‘Yes, hi. I’m Edie,’ she makes the motion to extend her hand and it bumps against the cage metal. ‘Oh. Right. I forgot. I can’t shake your hand. I can’t move past the boundaries of this cage. Can’t interact with other life because…’
‘Are you with PETA?’ the mother cuts in. She has an ‘easy’ haircut and a Botox-bloated string-pulled face like a marionette. ‘Because PETA are a bunch of hypocrites who put dogs in freezers…’
‘I’m not with anyone,’ says Edie. ‘I’m here trying to show people about the food they eat. About how it ‘lives’ ,’ her knuckles bang the roof of the cage in her attempt to do air quotes.
Along the boulevard, cars sporadically honk at Edie in passing, unable to discern exactly who she is or what she’s doing, but sensing disruption and wanting to be a part of it.
‘I guess you can’t sign autographs from in there,’ the woman taps her acrylic nail on the cage. ‘I mean, I’d tip you or donate or whatever you call it, but you have no jar…’
‘There’s a basket of flyers beside the cage,’ Edie says. ‘I’d pass you one but…’
‘-I get it,’ the woman says.
‘Why’s she in a cage?’ the little girl asks as her mother herds her away.
In the exhausted midday heat, Edie’s head is floating away like a metallic KFC wrapper in the wind. She wouldn’t mind that bath of roses now.
‘This a magic trick or somethin?’ some guys in baby blue sideways caps and matching pinneys approach. ‘Aren’t you hot in there? I mean you’re obviously hot, but…’
Edie knows she has Barbie appeal. Her Timotei-blonde hair thick like a horse tail, her teeth denture perfect, her eyes as blue as gum. But Edie has never understood why people value blonde hair and blue eyes so much, why they value the recessive genes – the ones more likely to disappear. The bitchy girls in high school used to call her Smushed Barbie Head (the unfortunate fate that befell those Barbies whose heads had popped off – attempts to smush their severed heads back onto their plastic necks failing to uncave their features so that they never looked quite the same again.) Edie thinks it’s funny, how much people have to say about the way she looks, but as long as they’re looking it’s one step closer to listening.
‘I’m dehydrated,’ Edie tells the guys. ‘Overheated. Cramped. Stir-crazy. ‘But mostly I’m lonely. I’m frustrated. I’m sad. I’d peck myself to death if they hadn’t chopped off my beak.’
‘Girl, you whack,’ the baby blue melato guy chuckles. ‘Damn fine, but whack.’
‘Aren’t you famous and shit?’ one guy in a baby blue wifebeater pipes in. ‘Why don’t you go lay out by your pool or some shit? Get one of your assistants to do this shit for you?’
‘Go-Go, Go Vegan!’ a guy with a fuchsia faux-hawk leans out of his passing car to yell, grasping the Chicken Woman concept.
‘You want some help outta there?’ the melato guy asks, his gold chains appearing filled with chocolate.
”I would love to get out of here,’ Edie says, almost in tears. ‘But then there would be no hot wings or drumsticks or Mcnuggets….’
‘Okay…’ the guys laugh. ‘So you’re trying to tell us not to eat chicken.’
‘I would never tell you not to eat me,’ Edie tells the guys. ‘But I am here to remind you of the possibility of free-range to begin with…’
‘She said eat me,’ the guy with the shelf-straight baby blue cap laughs.
‘There are flyers beside the…’ Edie says as they walk away, an imprint of the square caging leaving perfect quadratic welts along her butt like she’s not part chicken, but part rubix cube.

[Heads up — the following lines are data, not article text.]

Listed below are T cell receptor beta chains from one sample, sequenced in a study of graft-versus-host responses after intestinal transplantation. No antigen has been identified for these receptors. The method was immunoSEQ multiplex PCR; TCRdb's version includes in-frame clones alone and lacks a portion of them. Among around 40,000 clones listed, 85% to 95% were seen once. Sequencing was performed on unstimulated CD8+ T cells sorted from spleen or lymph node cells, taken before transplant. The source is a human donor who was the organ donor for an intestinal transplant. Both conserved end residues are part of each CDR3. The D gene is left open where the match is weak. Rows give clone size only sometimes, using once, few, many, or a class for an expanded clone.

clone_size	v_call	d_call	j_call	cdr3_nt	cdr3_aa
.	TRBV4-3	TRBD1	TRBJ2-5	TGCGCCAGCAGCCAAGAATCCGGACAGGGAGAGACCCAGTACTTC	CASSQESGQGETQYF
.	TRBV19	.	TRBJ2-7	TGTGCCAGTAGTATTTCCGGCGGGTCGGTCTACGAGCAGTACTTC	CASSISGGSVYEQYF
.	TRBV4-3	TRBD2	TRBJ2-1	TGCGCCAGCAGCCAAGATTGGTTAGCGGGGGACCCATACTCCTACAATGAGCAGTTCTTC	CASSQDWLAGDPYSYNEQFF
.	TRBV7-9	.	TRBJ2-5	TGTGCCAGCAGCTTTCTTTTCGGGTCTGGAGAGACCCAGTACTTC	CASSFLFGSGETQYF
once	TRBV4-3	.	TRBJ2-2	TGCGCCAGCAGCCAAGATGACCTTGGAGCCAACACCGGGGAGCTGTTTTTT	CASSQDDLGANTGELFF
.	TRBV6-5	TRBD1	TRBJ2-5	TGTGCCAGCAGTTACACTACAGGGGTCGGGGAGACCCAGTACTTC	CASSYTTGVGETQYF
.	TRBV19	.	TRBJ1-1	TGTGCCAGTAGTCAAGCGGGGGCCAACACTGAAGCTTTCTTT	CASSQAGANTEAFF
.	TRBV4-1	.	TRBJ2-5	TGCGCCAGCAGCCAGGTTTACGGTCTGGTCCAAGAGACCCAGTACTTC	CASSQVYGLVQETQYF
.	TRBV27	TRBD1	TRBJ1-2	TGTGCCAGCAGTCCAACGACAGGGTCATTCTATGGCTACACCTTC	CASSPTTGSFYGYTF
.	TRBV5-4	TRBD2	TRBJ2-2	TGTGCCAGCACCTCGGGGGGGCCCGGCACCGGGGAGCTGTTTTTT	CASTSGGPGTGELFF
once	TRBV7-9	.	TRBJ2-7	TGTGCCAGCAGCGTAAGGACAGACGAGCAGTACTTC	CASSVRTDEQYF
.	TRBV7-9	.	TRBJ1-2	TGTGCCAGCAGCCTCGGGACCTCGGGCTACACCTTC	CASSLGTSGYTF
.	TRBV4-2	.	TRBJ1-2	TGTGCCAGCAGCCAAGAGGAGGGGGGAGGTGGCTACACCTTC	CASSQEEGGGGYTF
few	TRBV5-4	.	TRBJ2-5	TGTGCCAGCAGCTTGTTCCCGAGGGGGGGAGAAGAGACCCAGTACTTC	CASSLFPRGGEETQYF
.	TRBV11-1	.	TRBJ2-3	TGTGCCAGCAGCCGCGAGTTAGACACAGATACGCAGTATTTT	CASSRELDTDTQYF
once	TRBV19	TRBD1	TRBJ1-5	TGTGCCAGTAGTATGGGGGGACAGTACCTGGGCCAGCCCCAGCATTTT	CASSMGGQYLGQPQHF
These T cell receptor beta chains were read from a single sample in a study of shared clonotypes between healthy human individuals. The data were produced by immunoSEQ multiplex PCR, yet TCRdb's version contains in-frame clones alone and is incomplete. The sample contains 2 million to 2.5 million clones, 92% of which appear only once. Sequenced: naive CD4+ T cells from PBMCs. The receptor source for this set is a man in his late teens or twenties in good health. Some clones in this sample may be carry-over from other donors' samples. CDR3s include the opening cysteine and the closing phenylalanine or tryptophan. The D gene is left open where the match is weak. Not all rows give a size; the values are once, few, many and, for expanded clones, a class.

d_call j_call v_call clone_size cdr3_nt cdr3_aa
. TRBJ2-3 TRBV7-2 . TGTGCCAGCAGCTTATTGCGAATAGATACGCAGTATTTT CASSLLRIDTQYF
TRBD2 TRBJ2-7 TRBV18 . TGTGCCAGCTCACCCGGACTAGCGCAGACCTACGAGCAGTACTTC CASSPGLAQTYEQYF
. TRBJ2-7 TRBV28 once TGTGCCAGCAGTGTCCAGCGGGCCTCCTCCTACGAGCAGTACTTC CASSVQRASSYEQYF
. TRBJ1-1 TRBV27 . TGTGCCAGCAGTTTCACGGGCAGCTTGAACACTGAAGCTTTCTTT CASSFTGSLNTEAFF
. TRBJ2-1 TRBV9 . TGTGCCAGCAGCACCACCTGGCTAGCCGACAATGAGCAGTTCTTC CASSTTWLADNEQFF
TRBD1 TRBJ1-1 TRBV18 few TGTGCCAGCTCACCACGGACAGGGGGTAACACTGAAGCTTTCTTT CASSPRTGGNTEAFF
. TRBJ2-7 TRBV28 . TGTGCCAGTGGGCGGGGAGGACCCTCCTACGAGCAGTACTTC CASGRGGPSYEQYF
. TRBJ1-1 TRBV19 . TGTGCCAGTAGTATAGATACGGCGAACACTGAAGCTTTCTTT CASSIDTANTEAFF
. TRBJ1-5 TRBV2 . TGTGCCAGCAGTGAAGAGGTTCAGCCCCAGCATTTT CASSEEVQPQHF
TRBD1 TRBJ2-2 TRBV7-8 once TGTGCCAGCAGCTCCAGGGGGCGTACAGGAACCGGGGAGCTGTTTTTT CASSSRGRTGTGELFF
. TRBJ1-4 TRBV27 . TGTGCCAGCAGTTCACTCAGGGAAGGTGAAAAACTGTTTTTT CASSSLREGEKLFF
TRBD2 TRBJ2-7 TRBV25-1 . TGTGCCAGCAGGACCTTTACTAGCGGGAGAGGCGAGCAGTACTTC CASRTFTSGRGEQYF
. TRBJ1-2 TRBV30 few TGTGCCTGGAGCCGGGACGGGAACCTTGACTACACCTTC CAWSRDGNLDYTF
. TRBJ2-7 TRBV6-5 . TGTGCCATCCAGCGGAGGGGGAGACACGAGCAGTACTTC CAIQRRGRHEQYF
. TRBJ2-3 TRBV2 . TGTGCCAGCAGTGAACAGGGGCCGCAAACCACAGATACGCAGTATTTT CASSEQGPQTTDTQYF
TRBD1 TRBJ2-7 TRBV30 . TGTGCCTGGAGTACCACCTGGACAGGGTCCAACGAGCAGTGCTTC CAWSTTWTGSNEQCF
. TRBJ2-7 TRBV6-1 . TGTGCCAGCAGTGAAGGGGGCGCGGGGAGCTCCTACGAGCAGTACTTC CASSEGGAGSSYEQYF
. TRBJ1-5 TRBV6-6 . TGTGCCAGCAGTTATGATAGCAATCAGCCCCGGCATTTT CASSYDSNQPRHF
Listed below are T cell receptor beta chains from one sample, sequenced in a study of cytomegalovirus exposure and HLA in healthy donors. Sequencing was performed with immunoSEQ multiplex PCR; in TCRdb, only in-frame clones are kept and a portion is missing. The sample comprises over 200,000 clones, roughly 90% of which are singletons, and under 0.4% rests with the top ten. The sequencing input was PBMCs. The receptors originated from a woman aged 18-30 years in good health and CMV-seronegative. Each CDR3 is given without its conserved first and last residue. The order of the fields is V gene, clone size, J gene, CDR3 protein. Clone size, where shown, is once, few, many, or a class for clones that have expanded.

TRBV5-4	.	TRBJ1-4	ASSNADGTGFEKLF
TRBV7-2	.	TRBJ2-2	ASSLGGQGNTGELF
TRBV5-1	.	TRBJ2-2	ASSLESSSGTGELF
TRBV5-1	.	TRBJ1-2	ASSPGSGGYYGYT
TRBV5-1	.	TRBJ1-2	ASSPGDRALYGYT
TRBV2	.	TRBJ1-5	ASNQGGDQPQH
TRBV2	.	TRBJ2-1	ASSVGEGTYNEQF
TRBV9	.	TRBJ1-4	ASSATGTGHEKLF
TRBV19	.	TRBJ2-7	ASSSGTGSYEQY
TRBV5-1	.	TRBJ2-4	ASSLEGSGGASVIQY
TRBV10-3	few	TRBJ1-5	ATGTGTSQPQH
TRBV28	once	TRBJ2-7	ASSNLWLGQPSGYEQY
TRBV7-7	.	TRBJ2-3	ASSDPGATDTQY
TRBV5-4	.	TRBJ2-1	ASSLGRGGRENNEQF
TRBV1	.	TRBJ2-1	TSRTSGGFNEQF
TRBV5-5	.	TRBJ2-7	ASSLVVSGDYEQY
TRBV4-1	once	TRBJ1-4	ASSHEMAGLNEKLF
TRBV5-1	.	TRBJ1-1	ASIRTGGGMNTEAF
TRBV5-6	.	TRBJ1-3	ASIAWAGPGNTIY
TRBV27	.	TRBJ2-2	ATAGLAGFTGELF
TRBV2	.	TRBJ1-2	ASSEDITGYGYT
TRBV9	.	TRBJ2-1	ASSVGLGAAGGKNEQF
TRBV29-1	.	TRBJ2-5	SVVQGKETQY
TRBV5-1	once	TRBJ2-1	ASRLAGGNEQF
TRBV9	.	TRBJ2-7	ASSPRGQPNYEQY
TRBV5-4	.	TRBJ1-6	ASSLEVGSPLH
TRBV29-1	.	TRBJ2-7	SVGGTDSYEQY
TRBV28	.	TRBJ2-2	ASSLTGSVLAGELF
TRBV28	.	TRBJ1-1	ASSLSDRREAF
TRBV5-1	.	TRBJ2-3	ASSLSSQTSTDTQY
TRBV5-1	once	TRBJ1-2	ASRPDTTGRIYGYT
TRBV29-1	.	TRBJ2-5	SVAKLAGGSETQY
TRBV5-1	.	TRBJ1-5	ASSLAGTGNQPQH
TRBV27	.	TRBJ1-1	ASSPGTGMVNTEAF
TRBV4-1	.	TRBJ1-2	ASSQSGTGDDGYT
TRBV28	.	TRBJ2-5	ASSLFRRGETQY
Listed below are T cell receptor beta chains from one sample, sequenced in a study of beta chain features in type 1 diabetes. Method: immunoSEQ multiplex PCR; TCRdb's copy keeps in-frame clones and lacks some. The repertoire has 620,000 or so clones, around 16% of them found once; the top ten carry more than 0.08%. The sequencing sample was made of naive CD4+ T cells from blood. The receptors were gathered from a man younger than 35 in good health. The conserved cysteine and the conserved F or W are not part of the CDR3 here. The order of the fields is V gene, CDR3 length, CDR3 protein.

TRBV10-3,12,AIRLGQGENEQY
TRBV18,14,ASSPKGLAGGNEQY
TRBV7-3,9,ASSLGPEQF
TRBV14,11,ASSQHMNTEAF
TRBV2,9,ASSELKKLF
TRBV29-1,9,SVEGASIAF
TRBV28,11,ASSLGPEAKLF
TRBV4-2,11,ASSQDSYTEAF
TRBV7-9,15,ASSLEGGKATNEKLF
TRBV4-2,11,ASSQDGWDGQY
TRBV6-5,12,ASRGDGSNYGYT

‘Yo, eat this bitch,’ she hears one of the guys joke to his friends down the street.
‘I don’t want any, lady!’ A man speeds past honking his Hummer, what he doesn’t want any of, a mystery to him as well as Edie – at 80 miles an hour, Edie could very well look like a caged foetus.
Her neck beginning to ache from being arched over, the cage meant for a small dog, blood begins to gather in Edie’s forehead. Two more hours.
Edie thought about posing naked for PETA. She thought about taking a bucket of red paint with her to the Oscars. But those things – while they may have done something for animal rights – would do nothing for Edie.
On Tuesday, she took her electric guitar and synthesizer to the Wet Grind and beat six white pillowcases full of red feathers with a baseball bat to a song she’d written called: ‘You Say Their Eyes Aren’t Like Your Dog’s.’ The previous week, she’d been unable to sleep without awakening to the feeling of her head being bashed in with a hakapik like the baby Canadian Harp Seals she’d been seeing pictures of. As the red feathers wafted down into the crowd (her performance – Edie felt – better than any of that polished crap she’d given MGM), half the audience stood up and left the bar. The other drunker half stayed, begging Edie: ‘show us your tits!’ They’d probably never seen a seal in their lives. Probably thought Canada was in New Mexico.
‘So, Edie – what’s up with the cage?’ a one eyed man with a large camera perched on his shoulder approaches Edie, his other eye through the lense, recording her. ‘TMZ,’ he says. Another man comes to stand in front of him with a mic.
‘We’re here with Edie Stall on Hollywood Boulevard,’ the man says into a microphone. ‘Edie, would you like to explain to our viewers what you’re doing here today?’
TMZ is a toss up. They might put Edie on tomorrow’s Nip-Slip list, and yet they have the most traffic of any gossip site on the net. Plus, it’s not like she can run…
‘Life!’ Edie says, balled up inside the cage, her face squished between her knees. ‘We need to start examining the systematic, unquestioned daily slaughter of edible life.’
The gimmicky TMZ headline materializes in her head as she says it: ‘Edible Edie’. Damn.
‘You have a key, right?’ the cameraman leans down to whisper to Edie, the camera undoubtedly still on. ‘You’re looking a little dehydrated in there, Edie.’
‘No,’ Edie says. ‘You have the key.’
The interviewer calls her ‘cooky’ to the camera, then goes on to make some Finger Lickin’ jokes.
Cooky. That Edie’s feet are not roller-balls welded to a metallic track between the Beverly Centre, Starbucks, the Ivy, and Les Deux. Cooky that Edie is not dancing inside the cage in a thong.
Edie wishes she could go to Supercuts after this and have a girl with a holster of scissors chop off all her hair, but her hair is her Flamethrower Chicken Sandwich. Her starlet pheromones her twelve piece bucket. Sweat runs like grease down Edie’s back in the relentless sun.
‘Someone get that girl out of that cage!’ Edie hears as her vision dissects into a dark hexagonal blur. ‘Get her out of there!’ Edie hears from the encircling crowd, her pain feathering down like rose petals.